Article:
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 Post subject: Two-fingered stone placement feels distant and cold
Post #1 Posted: Tue Dec 11, 2018 9:33 am 
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I can easily do the two-fingered stone placement; I just hate the way it feels. I like using my thumb. I feel more connection with the stone. I like to feel the stone in my hand as I place it on the board.

AND the no thumbs method seems stilted and formal!

I know it's a major faux pas, but I want it to change.

Yeah, it's tradition & culture, but...

Tired of being branded a "land lubber" and potentially losing cred and being judged.

It's time to broaden this area of Go.


Last edited by wind&water on Tue Dec 11, 2018 10:46 am, edited 1 time in total.
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 Post subject: Re: Two-fingered stone placement feels distant and cold
Post #2 Posted: Tue Dec 11, 2018 9:59 am 
Judan

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wind&water wrote:
I know it's a major faux paux, but I want it to change.

Yeah, it's tradition & culture, but...

Tired of being branded a "land lubber" and potentially losing cred and being judged.

Ke Jie does it too so that's good company: viewtopic.php?p=239567#p239567

Personally, I've never cared much about it and won't look down on you for doing it how you like. In fact I find the people who obsess about it rather tiresome, and I was disappointed when a British player went on the radio following AlphaGo and ended up chastising the presenter about holding the stone wrongly: for gawd's sake man, you've got a few minutes to explain the game and attract people and you waste precious time with such negativity and irrelevant details (plus it's radio not TV).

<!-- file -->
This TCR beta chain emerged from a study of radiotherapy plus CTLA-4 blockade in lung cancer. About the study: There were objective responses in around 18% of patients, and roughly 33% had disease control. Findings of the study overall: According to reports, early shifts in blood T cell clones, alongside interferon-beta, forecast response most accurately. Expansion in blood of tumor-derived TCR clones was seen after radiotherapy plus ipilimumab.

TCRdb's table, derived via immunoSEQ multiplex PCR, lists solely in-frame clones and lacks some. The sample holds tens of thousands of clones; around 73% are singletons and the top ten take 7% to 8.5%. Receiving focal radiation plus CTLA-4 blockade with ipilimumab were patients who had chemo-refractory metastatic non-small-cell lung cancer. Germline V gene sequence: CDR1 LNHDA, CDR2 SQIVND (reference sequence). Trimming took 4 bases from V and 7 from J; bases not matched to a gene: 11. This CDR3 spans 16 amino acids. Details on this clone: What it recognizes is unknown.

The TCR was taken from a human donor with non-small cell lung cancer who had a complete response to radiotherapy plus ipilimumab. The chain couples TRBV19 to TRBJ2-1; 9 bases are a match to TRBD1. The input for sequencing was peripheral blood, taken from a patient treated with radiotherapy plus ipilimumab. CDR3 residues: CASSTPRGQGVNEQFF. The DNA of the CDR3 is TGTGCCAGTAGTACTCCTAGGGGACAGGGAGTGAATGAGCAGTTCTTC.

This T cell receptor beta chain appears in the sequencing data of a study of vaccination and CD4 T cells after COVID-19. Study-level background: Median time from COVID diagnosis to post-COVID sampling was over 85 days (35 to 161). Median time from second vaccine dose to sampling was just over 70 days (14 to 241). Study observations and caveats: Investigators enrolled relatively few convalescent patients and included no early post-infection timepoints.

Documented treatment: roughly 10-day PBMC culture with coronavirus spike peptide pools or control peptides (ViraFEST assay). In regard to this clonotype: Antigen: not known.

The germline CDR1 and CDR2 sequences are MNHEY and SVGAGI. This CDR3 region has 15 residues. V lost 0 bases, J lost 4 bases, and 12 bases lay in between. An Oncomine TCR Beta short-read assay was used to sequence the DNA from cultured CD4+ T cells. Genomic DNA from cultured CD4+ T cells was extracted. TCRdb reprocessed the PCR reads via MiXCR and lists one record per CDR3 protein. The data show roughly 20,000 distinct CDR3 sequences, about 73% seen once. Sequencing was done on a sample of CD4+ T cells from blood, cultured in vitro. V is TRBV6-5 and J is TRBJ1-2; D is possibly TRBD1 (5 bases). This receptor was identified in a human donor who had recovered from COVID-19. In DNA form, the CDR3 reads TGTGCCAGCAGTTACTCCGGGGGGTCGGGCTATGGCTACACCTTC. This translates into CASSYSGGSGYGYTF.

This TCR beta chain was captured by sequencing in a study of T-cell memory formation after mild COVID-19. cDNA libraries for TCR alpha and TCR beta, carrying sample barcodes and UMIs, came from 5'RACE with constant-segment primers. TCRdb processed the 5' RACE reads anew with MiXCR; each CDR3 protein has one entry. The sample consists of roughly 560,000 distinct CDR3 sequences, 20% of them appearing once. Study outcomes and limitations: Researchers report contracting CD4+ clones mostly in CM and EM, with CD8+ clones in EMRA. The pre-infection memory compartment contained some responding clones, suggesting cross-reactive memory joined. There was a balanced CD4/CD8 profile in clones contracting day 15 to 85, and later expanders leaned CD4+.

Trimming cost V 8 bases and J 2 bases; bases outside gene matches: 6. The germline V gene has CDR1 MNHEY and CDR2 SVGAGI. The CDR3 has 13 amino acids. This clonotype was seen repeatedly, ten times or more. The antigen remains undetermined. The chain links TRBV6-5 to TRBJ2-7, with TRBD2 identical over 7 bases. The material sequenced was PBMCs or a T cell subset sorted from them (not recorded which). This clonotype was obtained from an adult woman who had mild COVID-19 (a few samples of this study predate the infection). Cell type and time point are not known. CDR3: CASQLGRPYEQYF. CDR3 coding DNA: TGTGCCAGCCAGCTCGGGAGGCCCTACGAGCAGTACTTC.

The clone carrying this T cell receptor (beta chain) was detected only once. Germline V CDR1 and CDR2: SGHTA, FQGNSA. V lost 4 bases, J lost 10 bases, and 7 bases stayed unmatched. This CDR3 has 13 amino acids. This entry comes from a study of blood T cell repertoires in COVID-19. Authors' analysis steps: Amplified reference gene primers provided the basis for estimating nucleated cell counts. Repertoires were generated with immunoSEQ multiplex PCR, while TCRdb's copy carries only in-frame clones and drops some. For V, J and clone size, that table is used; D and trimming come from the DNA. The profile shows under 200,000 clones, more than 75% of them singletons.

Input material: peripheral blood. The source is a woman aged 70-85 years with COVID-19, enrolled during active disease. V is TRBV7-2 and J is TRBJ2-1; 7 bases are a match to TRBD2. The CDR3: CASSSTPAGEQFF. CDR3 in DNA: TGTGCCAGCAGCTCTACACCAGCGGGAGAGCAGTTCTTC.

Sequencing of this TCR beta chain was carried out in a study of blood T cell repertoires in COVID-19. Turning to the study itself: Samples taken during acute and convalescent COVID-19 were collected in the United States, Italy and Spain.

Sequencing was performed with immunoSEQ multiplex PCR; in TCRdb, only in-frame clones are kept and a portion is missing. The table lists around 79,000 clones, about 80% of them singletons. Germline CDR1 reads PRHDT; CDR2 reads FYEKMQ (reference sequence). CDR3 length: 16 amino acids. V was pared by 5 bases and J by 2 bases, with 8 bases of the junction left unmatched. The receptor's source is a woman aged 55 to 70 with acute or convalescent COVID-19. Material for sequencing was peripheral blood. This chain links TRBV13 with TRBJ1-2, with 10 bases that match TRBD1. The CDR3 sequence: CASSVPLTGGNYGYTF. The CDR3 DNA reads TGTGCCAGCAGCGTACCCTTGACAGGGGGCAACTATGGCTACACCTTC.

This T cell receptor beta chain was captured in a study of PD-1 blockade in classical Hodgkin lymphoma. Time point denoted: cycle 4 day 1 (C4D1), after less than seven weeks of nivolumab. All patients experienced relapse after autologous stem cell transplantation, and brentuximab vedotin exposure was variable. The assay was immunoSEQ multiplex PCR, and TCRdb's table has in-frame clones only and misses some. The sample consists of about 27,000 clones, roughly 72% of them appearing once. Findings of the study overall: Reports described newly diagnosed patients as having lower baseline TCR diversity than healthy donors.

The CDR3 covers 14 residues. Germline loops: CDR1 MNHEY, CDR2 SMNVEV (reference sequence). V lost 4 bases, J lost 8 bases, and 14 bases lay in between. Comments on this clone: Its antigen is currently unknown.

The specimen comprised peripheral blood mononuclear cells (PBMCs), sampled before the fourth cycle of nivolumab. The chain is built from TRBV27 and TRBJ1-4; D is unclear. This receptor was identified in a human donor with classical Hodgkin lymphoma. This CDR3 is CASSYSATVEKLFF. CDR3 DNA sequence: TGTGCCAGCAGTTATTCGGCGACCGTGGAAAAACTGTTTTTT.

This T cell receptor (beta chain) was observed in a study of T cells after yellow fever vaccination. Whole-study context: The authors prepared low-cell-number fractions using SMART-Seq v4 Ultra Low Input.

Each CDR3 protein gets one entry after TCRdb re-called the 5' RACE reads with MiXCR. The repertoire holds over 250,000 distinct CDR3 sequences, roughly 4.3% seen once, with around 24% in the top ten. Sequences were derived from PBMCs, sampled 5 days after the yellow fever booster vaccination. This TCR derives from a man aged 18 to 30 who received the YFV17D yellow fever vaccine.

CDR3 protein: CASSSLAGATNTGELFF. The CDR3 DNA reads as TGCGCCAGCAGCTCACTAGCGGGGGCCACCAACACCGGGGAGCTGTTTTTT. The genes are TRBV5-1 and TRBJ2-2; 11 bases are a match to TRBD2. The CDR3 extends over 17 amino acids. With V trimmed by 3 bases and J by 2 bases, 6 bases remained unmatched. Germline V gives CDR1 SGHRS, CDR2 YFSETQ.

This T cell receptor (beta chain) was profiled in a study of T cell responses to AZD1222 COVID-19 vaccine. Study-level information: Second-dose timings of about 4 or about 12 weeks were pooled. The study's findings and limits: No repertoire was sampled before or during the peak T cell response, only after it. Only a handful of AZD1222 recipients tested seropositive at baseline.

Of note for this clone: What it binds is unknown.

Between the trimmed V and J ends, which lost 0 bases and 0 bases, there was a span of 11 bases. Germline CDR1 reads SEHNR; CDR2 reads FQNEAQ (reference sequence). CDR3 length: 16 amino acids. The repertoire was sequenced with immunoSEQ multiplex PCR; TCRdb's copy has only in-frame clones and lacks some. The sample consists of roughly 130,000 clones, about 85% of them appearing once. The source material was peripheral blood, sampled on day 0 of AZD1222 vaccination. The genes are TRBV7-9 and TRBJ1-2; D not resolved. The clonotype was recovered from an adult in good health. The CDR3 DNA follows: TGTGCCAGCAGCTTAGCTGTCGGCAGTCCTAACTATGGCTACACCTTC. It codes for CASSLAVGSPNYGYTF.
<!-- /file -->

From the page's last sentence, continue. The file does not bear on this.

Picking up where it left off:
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 Post subject: Re: Two-fingered stone placement feels distant and cold
Post #3 Posted: Tue Dec 11, 2018 10:32 am 
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Personally, at the beginning I didn't find very natural to hold a go stone with my 2nd and 3rd fingers, but it quickly became a habit. After a go game, when I order a drink, I hold a coin in the same way. Nevertheless, I still occasionally use my thumb.


Last edited by jlt on Wed Dec 12, 2018 4:54 am, edited 1 time in total.

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 Post subject: Re: Two-fingered stone placement feels distant and cold
Post #4 Posted: Tue Dec 11, 2018 10:45 am 
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I've never met anyone who cared about this. If you're "losing cred" with your friends, they might be the weird ones.


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 Post subject: Re: Two-fingered stone placement feels distant and cold
Post #5 Posted: Wed Dec 12, 2018 3:50 am 
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Personally, I have no problem with any method of placing the stone on the intersections, as long as, after the move, the shapes are straight and the board wasn't moved or rotated. Some methods are faster than others, however, and you *must* press the clock with the same hand that places the stone and so you must be careful not to waste time by playing in a clumsy way. If you don't find it clumsy, that's perfectly fine.